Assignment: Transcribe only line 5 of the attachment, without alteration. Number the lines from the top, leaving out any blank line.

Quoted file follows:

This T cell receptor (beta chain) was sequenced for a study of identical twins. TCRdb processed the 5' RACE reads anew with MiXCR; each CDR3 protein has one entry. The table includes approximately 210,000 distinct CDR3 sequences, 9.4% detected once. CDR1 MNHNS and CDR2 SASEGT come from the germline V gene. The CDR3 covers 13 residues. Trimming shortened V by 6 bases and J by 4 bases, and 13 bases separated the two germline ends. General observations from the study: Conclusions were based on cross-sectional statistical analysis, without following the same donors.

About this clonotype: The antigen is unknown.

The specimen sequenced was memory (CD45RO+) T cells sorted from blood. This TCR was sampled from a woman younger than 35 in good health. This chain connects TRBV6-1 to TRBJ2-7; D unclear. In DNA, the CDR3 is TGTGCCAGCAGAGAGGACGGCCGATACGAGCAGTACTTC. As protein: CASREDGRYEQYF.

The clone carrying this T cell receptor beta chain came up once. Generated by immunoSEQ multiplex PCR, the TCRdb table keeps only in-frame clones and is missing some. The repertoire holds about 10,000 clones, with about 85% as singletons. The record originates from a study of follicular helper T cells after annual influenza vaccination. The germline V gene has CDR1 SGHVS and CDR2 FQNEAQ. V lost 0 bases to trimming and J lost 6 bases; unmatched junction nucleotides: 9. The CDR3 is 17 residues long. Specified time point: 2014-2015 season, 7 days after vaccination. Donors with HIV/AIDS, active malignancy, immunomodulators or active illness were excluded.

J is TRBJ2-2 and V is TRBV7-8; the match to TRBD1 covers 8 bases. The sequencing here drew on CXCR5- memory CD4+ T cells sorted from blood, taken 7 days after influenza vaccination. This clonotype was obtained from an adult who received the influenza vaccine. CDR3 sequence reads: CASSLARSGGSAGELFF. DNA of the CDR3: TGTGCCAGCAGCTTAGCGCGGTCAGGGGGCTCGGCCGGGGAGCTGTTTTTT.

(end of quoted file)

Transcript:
J is TRBJ2-2 and V is TRBV7-8; the match to TRBD1 covers 8 bases. The sequencing here drew on CXCR5- memory CD4+ T cells sorted from blood, taken 7 days after influenza vaccination. This clonotype was obtained from an adult who received the influenza vaccine. CDR3 sequence reads: CASSLARSGGSAGELFF. DNA of the CDR3: TGTGCCAGCAGCTTAGCGCGGTCAGGGGGCTCGGCCGGGGAGCTGTTTTTT.